Different Types Of Coats

Sialkot, Pakistan (PressExposure) June 10, 2009 -- Frock coat

A frock coat is a man's coat characterized by knee-length skirts all around the base, popular during the Victorian and Edwardian periods. The double-breasted style is sometimes called a Prince Albert (after the consort to Queen Victoria). The frock coat is a fitted, long-sleeved coat with a centre vent at the back, and some features unusual in post-Victorian dress. These include the revers collar and lapels, where the outer edge of the lapel is cut from a separate piece of cloth to the main body, and also a high degree of waist suppression, where the coat's diameter round the waist is much less than round the chest. This is achieved by a high horizontal waist seam with side bodies, which are extra panels of fabric above the waist used to pull in the naturally cylindrical drape. The frock coat was widely worn in much the same situations as modern lounge suits and formalwear, with different variations

Morning coat

A morning coat is a single-breasted coat, the front parts usually meeting at one button in the middle, and curving away gradually into a pair of tails behind, topped by two ornamental buttons on the waist seam. The modern morning coat (or cutaway in American English) is a man's coat worn as the principal item in morning dress. The name derives from morning nineteenth century horseback riding exercise for gentlemen. It was regarded as a casual form of half dress. Gradually it became acceptable as an alternative to the frock coat for formal day wear or full dress. Since the nineteenth century it is normally only seen at weddings, formal baptisms and funerals and, in England, races such as Royal Ascot and the Derby.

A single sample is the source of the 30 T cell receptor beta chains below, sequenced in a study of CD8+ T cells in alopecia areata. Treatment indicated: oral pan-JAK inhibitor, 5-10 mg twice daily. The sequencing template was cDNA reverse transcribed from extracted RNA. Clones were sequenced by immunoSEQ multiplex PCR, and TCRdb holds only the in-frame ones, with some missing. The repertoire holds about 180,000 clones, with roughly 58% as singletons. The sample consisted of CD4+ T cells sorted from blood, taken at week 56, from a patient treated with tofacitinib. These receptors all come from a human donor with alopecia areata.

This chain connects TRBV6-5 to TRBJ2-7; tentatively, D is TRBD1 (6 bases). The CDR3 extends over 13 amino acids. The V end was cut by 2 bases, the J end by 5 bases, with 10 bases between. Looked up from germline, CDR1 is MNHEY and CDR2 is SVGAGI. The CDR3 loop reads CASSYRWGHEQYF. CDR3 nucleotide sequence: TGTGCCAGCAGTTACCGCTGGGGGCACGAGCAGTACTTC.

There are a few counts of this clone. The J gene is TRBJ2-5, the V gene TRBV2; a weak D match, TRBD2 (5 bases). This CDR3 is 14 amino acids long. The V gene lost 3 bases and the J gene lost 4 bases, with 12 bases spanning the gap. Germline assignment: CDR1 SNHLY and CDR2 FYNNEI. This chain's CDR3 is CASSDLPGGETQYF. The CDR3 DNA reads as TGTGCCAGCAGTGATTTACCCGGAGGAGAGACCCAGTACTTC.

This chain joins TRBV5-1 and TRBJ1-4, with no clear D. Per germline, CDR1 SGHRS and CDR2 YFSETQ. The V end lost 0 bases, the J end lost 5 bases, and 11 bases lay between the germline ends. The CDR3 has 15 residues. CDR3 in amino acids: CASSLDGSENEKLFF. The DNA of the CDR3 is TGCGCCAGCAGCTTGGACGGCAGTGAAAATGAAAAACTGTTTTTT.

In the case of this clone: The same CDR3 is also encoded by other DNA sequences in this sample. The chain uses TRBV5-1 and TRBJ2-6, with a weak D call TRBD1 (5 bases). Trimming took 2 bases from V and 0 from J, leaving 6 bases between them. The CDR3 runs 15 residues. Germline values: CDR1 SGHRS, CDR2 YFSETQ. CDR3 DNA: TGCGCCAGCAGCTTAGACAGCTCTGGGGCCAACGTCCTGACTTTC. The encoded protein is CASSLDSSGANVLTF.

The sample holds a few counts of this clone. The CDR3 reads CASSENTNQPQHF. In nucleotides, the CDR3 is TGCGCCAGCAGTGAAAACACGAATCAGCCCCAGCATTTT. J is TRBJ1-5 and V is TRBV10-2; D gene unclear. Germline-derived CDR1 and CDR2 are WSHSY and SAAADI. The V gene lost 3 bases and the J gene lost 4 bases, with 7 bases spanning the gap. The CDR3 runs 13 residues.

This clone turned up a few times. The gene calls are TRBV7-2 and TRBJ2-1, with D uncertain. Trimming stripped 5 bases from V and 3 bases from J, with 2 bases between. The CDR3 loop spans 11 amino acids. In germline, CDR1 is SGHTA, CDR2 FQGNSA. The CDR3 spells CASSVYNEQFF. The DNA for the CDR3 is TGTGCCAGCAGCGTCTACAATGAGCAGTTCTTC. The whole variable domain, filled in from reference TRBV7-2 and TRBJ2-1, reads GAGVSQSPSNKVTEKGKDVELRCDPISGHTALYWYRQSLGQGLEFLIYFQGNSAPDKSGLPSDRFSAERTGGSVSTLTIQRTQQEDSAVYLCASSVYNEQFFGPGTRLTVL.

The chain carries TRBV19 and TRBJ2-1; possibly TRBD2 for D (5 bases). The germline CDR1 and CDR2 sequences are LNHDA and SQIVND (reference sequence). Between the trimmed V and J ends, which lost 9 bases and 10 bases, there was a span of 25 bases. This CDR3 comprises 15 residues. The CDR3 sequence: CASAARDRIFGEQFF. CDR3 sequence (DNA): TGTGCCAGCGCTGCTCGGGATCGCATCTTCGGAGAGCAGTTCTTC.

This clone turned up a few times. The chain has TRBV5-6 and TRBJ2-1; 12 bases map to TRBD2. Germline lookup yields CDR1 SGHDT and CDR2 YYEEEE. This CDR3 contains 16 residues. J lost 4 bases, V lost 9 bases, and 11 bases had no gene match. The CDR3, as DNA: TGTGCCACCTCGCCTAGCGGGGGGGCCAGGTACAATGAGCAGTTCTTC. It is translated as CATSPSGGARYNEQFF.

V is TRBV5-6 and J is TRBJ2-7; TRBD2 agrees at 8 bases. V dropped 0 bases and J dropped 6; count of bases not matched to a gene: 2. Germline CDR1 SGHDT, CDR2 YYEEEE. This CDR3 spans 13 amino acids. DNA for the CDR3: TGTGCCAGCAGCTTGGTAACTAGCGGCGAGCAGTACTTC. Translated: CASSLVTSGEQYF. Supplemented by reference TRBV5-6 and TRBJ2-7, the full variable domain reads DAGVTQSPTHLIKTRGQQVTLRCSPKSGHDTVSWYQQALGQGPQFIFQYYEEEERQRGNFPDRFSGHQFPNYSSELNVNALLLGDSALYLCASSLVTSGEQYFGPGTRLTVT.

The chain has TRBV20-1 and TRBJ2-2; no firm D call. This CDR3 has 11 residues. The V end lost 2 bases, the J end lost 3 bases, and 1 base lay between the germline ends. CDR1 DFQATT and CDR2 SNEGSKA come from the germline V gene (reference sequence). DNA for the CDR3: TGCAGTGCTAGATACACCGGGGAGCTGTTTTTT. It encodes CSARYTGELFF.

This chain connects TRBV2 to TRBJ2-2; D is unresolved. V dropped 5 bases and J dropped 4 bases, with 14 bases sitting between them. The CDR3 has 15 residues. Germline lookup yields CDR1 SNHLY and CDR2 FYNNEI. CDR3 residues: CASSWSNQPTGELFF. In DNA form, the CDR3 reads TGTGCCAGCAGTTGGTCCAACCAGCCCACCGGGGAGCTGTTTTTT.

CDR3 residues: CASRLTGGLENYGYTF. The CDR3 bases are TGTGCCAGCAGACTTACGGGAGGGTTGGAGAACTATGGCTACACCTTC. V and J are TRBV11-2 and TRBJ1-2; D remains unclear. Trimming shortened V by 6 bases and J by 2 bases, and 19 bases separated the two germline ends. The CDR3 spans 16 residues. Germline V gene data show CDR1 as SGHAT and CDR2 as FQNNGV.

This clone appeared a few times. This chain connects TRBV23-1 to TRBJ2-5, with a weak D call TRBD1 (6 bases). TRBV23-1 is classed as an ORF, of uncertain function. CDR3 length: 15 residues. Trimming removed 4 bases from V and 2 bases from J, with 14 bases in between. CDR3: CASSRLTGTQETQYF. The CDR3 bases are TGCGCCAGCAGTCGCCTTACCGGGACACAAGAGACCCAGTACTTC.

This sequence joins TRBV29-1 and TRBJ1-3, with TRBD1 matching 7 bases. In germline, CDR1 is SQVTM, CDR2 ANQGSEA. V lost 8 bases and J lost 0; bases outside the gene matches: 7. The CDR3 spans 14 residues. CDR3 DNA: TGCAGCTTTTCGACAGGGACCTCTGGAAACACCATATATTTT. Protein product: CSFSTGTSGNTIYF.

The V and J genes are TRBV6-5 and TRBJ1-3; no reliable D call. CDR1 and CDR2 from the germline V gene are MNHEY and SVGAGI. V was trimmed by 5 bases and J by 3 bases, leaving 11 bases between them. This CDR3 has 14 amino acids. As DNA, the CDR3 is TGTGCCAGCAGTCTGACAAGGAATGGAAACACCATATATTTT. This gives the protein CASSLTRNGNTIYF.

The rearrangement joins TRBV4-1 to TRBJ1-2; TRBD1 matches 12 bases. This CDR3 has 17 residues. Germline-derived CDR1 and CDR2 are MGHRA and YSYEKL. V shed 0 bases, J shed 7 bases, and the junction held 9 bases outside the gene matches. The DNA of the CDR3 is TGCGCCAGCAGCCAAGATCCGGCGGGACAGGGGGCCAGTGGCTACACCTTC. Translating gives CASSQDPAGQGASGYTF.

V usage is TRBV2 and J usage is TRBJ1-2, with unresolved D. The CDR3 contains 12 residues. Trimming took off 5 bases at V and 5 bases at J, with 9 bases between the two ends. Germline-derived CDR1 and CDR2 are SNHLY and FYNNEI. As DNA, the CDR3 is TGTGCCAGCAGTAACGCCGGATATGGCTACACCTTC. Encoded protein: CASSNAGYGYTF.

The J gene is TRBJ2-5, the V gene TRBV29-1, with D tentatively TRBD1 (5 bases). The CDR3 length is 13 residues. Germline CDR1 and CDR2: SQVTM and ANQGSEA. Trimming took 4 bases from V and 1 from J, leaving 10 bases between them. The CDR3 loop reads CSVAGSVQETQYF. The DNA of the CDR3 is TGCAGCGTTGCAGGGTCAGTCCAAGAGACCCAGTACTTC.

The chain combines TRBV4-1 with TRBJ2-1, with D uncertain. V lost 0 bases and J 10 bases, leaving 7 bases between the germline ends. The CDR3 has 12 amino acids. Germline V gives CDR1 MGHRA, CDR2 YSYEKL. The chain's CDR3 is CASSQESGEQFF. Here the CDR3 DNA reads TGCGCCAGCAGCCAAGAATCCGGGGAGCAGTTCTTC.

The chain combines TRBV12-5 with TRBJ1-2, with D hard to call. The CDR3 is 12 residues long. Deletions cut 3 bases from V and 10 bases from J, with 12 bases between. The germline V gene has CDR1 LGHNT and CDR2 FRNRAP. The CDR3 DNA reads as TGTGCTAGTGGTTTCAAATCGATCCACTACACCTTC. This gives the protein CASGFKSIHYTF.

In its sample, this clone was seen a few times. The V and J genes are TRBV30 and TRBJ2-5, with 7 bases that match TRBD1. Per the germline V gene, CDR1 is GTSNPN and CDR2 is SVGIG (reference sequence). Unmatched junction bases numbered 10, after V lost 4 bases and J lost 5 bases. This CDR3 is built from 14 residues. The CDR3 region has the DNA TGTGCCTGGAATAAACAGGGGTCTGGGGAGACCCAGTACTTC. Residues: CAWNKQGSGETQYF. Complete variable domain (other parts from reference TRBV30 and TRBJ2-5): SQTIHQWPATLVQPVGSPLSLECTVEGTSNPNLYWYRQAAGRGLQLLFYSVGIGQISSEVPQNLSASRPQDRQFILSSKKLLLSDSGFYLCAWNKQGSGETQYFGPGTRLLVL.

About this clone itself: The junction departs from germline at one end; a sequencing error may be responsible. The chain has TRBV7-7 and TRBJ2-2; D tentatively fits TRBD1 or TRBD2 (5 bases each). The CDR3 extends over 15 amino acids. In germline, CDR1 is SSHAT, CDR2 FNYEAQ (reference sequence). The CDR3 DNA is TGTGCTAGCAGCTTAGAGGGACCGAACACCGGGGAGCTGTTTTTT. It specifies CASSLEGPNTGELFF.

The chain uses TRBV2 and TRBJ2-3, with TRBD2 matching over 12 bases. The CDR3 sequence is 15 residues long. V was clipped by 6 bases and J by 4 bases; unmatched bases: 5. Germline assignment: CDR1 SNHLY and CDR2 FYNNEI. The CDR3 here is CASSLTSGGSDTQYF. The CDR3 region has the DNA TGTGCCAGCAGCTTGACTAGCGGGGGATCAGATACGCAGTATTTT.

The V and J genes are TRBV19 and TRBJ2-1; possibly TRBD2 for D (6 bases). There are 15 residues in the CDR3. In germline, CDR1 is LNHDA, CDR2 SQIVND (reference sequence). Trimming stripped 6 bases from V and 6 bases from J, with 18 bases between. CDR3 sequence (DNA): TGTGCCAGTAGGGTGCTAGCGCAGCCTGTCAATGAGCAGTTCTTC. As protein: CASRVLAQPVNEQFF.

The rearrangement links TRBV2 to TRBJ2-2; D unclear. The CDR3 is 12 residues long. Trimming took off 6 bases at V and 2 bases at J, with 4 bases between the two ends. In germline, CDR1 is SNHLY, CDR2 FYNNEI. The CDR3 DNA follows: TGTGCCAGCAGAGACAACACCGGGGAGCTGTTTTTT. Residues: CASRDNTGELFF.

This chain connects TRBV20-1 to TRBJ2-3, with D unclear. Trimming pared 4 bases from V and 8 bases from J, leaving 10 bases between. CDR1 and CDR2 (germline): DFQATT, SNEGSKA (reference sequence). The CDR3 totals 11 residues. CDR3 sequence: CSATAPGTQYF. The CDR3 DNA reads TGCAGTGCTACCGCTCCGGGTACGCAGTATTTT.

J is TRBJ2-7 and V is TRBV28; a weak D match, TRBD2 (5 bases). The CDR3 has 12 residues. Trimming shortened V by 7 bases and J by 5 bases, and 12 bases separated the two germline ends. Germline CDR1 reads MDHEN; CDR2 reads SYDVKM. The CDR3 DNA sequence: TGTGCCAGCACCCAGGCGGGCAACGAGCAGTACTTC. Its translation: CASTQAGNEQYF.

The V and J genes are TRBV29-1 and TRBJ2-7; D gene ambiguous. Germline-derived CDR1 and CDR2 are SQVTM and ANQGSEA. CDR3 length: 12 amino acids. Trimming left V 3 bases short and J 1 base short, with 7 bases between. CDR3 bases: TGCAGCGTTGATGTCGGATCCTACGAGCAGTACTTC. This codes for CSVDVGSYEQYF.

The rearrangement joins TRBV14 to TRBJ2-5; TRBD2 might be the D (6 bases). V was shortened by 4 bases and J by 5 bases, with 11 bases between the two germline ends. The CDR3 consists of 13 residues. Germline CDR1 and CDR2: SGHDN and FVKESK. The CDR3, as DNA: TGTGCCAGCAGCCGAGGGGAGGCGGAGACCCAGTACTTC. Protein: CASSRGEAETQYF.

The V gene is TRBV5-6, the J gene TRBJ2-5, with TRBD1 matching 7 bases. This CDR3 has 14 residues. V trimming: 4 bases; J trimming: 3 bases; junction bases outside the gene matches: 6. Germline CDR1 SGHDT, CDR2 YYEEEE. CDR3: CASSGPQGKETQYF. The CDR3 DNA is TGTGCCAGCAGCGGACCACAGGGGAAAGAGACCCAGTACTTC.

A tailcoat is a coat with the front of the skirt cut away, so as to leave only the rear section of the skirt, known as the tails. The historical reason coats were cut this way was to make it easier for the wearer to ride a horse, but over the years tailcoats of varying types have evolved into forms of formal dress for both day and evening wear. Although there are several different types of tailcoat,

Buff coat

The Buff coat (so-called because of its yellowish color) was an item of leather clothing worn by both the infantry and cavalry during the 17th century, usually worn under armour. It evolved from the leather jerkins worn by soldiers during the Tudor period to a 3/4 length, close-fitting garments with long sleeves and a high collar to protect the neck and arms.

It was made of 3mm-thick suede cowhide and provided protection against swords blunt trauma and possibly long range pistol balls, however as with all armour of the time it was ineffective against musket

Dinner coat

Black tie is a dress code for semi-formal evening events, and is worn to many types of social functions. For a man, the major component is a jacket, known as a dinner coat (British) or tuxedo (Canada and the U.S.), which is usually black but is also seen in midnight blue.

Basque coats

A basque (also known as a torsolette) is an item of women's historical apparel. The term, of French origin, can mean either a long corset or jacket characterized by a close, contoured fit and extending past the waistline over the hips. Probably so called because this fashion of dress came from the Basques, and adopted by the French and then the English

Spencer coats

The Spencer, dating from the 1790's, was originally a woolen outer tail-coat with the tails cut-off. It was worn as a short waist-length, double-breasted, man's jacket over a long-tailed coat as extra covering. In its most authentic and fashionable form it would have been decorated with military medals in a manner

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Press Release Submitted On: June 10, 2009 at 6:32 am
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